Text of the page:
* * *
It is not disputed that Luanne Mannix fell and was injured at the place and on the date that she alleges. While the State is under a duty to maintain reasonably safe premises (
Basso v Miller, 40 NY2d 233, 386 NYS2d 564 (1976); PJI 2:90), it is not an insurer (Mochen v State of New York, 57 AD2d 719, 396 NYS2d 113 (4th Dept1977). In order for defendant to be liable for what happened to claimant, it must be shown to have been negligent. Claimant must in this case prove that what caused her to fall was either created by the defendant or that defendant had notice of the condition, whether actual or constructive. See, for example, Bernard v Waldbaum, Inc., 232 AD2d 596, 648 NYS2d 700 (2d Dept 1996).
But at the threshold, before determining the origin of the condition or notice thereof, the condition must be shown to be a dangerous one.
Madrid v City of New York, 42 NY2d 1039, 399 NYS2d 205 (1977); PJI 2:90. Ms. Mannix at one point tried to suggest that her foot somehow got caught. But there was no credible evidence to support that view, and as we shall see below, Ms. Mannix herself gave statements on the matter which differed in this regard. Further, I credit the testimony of defendant's engineer, Harlan Fair that nothing in the layout or structure of the stairs would cause someone to lose her balance: the height of each step was regular, the steps were level and relatively deep.
What the evidence does show is that the carborundum strips were worn down to the level of the narrower aluminum strips between them. From this, the claimant's engineer, Stanley Fein, concluded:
In that the portion of the steps where the tread, the filler material was worn down, was extremely slippery because there was nothing left but the aluminum. And then there were portions – especially on the front portion where it was raised up so it could cause a tripping hazard. The insides should have been replaced prior to this occurrence.

Fein's theory is not persuasive. The State Building Code[3]
provides that "Stair treads and landings shall be provided with nonslip surfaces" (9 NYCRR § 765.4 [a][9]). Nothing contained in the record credibly provides that the step with the protective tread was other than a nonslip surface, even assuming the carborundum strips were worn down. Defendant's expert measured the coefficient of friction, which claimant's expert did not do.
Using two different tests, Mr. Fair found the coefficients to be 0.59 or 0.66 , with 0.5 being within good and accepted engineering practices. And this was in 2002, when if anything, according to Fair, the amount of friction would have been less than it was six years earlier when Mannix fell, which was only four years after the protective treads were installed. In fact, in one place on the stairs which Fair believed to be away from the area in question and less subject to wear, he measured a friction coefficient of 0.71. In addition, there was no evidence that the nosing was not level with and solidly attached to the rest of the tread protector.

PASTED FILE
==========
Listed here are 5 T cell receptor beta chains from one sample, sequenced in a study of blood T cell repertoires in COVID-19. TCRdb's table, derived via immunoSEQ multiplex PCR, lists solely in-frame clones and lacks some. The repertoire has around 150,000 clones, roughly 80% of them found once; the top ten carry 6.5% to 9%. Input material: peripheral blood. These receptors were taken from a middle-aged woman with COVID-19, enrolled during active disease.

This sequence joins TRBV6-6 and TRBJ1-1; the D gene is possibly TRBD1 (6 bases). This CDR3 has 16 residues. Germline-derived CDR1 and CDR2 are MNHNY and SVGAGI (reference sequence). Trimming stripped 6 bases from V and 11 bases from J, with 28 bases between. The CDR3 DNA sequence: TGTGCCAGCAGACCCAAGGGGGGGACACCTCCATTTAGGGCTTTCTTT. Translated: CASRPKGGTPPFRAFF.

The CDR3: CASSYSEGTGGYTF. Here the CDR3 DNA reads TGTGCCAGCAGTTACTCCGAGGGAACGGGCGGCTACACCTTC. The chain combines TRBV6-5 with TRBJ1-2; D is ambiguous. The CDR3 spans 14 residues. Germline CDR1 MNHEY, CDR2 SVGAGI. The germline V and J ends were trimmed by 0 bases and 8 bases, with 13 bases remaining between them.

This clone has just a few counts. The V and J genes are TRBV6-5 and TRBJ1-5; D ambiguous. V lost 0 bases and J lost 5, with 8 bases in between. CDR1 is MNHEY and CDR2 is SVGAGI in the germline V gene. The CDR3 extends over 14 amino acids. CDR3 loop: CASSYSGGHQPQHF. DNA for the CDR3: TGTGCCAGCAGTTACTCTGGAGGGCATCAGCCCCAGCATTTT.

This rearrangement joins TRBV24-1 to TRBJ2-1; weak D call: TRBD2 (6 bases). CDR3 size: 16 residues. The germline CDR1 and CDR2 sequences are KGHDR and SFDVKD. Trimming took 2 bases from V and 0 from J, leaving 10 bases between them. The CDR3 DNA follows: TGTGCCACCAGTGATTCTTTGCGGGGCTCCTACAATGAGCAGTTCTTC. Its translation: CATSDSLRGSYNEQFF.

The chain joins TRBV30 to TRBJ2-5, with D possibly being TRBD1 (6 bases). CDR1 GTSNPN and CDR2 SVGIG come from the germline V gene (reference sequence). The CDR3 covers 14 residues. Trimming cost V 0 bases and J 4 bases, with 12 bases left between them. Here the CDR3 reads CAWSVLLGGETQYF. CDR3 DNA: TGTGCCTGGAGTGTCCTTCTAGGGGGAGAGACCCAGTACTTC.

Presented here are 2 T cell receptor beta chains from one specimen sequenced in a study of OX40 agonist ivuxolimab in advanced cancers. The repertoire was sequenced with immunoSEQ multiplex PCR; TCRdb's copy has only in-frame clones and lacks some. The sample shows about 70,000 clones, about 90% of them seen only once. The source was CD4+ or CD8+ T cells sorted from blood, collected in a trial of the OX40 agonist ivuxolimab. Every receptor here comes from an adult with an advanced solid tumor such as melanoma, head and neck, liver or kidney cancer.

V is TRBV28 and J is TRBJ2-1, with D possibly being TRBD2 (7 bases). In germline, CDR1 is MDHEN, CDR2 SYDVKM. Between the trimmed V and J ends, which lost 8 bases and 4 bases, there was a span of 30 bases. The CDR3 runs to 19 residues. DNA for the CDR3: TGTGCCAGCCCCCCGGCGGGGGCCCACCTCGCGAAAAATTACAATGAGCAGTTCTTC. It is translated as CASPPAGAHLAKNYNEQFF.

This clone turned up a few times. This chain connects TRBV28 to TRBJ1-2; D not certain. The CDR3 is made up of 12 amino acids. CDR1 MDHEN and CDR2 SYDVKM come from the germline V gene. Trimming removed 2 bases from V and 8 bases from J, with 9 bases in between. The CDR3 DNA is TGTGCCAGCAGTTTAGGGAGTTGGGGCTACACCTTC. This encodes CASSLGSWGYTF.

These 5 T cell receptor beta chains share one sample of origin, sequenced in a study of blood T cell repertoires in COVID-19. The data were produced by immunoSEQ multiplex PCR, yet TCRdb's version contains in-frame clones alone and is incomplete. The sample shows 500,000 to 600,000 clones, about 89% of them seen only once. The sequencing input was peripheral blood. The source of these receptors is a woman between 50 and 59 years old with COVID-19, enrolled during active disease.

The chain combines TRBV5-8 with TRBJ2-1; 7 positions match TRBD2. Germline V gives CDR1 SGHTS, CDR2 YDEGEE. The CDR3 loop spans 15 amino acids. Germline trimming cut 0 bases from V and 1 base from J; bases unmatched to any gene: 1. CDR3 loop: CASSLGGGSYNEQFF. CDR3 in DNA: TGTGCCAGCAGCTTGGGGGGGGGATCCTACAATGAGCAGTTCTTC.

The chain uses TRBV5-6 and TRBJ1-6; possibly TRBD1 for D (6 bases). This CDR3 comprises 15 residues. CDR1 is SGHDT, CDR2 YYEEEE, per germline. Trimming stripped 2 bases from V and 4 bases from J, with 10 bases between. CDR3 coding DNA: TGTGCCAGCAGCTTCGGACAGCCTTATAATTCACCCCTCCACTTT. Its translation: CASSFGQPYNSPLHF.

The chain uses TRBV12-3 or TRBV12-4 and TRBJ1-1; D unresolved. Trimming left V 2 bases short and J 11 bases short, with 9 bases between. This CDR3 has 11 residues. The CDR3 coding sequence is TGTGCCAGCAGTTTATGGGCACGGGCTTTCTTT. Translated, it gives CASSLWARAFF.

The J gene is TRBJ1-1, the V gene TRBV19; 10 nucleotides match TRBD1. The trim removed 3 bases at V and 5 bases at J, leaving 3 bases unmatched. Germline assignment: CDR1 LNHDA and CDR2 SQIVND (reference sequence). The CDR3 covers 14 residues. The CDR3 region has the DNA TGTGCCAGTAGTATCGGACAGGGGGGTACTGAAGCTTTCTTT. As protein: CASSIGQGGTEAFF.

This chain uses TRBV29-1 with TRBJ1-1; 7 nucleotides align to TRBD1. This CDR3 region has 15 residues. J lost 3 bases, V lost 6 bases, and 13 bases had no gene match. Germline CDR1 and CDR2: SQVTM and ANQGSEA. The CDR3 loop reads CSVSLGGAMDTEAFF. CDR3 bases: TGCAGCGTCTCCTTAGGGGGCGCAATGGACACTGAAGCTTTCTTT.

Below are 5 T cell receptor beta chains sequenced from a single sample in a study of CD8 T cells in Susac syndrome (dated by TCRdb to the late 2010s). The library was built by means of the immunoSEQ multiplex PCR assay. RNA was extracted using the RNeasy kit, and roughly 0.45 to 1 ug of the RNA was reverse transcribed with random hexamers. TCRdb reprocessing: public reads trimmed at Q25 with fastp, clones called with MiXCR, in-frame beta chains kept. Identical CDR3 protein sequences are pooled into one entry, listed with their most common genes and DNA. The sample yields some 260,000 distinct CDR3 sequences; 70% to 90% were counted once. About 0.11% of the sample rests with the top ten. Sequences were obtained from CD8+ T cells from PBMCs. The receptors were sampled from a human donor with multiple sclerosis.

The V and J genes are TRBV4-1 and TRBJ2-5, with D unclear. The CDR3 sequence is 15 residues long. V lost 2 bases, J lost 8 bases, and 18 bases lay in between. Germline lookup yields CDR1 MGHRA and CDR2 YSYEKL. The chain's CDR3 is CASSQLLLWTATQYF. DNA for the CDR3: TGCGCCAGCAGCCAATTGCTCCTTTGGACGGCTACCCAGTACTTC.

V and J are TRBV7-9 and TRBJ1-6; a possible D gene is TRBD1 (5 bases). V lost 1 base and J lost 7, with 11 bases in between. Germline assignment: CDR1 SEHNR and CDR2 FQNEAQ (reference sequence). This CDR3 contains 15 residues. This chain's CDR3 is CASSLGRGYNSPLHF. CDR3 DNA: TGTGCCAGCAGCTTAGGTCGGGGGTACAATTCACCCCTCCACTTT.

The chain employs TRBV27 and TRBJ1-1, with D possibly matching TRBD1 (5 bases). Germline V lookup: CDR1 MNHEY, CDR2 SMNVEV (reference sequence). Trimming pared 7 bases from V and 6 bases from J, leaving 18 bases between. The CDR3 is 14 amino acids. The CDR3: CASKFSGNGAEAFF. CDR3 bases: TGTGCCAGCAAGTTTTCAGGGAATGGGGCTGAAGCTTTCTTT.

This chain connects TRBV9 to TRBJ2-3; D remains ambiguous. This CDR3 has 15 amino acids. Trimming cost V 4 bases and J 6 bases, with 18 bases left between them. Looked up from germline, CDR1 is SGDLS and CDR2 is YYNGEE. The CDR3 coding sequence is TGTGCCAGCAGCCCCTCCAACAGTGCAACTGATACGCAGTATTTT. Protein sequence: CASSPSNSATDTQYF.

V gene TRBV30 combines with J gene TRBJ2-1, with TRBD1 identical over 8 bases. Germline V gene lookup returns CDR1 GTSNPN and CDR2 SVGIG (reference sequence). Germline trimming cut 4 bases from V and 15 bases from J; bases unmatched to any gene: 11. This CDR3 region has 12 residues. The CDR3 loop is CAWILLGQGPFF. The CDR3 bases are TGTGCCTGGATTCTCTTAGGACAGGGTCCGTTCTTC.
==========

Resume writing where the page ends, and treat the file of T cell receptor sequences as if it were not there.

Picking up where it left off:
In fact, as defendant accurately observes in its brief[4]
, claimant's expert "did no testing of the surface, either [as] to its composition or coefficient of friction. Mr. Fein did not rely on any standards, voluntary or mandatory, or building code violations or measurements to support his opinion." Furthermore, Superintendent Swenson testified there had been no similar accidents on the stairs; nor were there any complaints received about the condition of the stairs. See Zuppardo v State of New York, 186 AD2d 561, 588 NYS2d 401 (2d Dept 1992).
At the time of Mannix's fall, the stairs were dry and free of debris. Swenson has a maintenance crew that cleaned and inspected on a regular basis. A dangerous condition clearly did not exist and claimant herself, by her differing versions of what happened, seems to implicitly recognize this:
Claimant wrote to Swenson three weeks after the accident on March 27, 1996 and stated: "Approximately 3 steps from the bottom landing my right boot caught on a metal strip of the step, causing me to lose my balance and to fall forward." (Def exh B, p1) . There was no mention in her letter of any slip (or for that matter, a problem with the lighting).
In claimant's affidavit of December 30, 1996, affixed to her motion for a late claim, there was no mention of a slip: "The area was poorly lit, and as I got to approximately the third step from the bottom, my right heel caught on a raised metal strip at the end of the step causing me to be propelled forward..." (Def exh C, ¶3).
Nor does the claim make mention of a slip: "As [Ms. Mannix] was approximately three (3) steps from the bottom of said stairway, the heel of her right boot caught on a raised metal strip at the edge of said step causing her to trip and fall..." Def exh D, ¶4).

As noted, claimant also maintains that the stairs were poorly lit. An otherwise safe situs becomes a dangerous condition if the lighting is inadequate. See
Klimowich v City University of New York, claim no. 99495, filed March 20, 2001 (Marin, J). There was no testimony that lights were out and had not been replaced. Nor was there any testimony to suggest that the number, placement and wattage of the various lights were different on the date of the accident from when defendant's expert measured the brightness. Fair measured the lighting at between 1 and 1.2 foot candles, which meets the recognized standard of 1.0 candles for such a location. Claimant offered no measurement of her own to challenge Fair's readings.
* * *
In view of the foregoing, the claim of Luanne Mannix and Michael Mannix (claim no. 96602) is
dismissed. All previous motions not ruled upon are hereby denied.

January 24, 2003
New York, New York

Judge of the Court of Claims

[1] Michael Mannix has a claim that derives from his wife's. References will be to claimant in the singular, and the name "Mannix" will refer to Mrs. Mannix.

[2] The building was presumably under the auspices of the State Division of Military and Naval Affairs (see Court of Claims Act §8-a); we heard testimony from the armory superintendent who described himself as a State employee. Jurisdiction was not an issue in this case.

[3] The State Uniform Fire Prevention and Building Code, 9 NYCRR §600 et seq.
[4] See the second unnumbered page from the end.